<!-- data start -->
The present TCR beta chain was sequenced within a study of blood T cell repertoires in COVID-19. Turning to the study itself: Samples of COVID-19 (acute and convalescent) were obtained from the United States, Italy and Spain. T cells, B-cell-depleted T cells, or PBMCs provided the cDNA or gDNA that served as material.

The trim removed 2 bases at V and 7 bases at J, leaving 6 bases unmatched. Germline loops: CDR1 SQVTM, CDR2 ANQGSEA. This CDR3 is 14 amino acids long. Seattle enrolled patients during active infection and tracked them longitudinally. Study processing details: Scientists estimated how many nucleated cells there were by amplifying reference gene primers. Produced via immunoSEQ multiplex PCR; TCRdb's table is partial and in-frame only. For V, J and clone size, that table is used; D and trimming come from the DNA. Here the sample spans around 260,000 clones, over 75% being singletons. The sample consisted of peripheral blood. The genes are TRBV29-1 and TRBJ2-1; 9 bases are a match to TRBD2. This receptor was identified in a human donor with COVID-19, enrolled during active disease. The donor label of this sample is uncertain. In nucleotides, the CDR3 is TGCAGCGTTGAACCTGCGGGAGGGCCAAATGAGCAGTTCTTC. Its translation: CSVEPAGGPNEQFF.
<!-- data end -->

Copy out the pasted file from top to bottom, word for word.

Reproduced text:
The present TCR beta chain was sequenced within a study of blood T cell repertoires in COVID-19. Turning to the study itself: Samples of COVID-19 (acute and convalescent) were obtained from the United States, Italy and Spain. T cells, B-cell-depleted T cells, or PBMCs provided the cDNA or gDNA that served as material.

The trim removed 2 bases at V and 7 bases at J, leaving 6 bases unmatched. Germline loops: CDR1 SQVTM, CDR2 ANQGSEA. This CDR3 is 14 amino acids long. Seattle enrolled patients during active infection and tracked them longitudinally. Study processing details: Scientists estimated how many nucleated cells there were by amplifying reference gene primers. Produced via immunoSEQ multiplex PCR; TCRdb's table is partial and in-frame only. For V, J and clone size, that table is used; D and trimming come from the DNA. Here the sample spans around 260,000 clones, over 75% being singletons. The sample consisted of peripheral blood. The genes are TRBV29-1 and TRBJ2-1; 9 bases are a match to TRBD2. This receptor was identified in a human donor with COVID-19, enrolled during active disease. The donor label of this sample is uncertain. In nucleotides, the CDR3 is TGCAGCGTTGAACCTGCGGGAGGGCCAAATGAGCAGTTCTTC. Its translation: CSVEPAGGPNEQFF.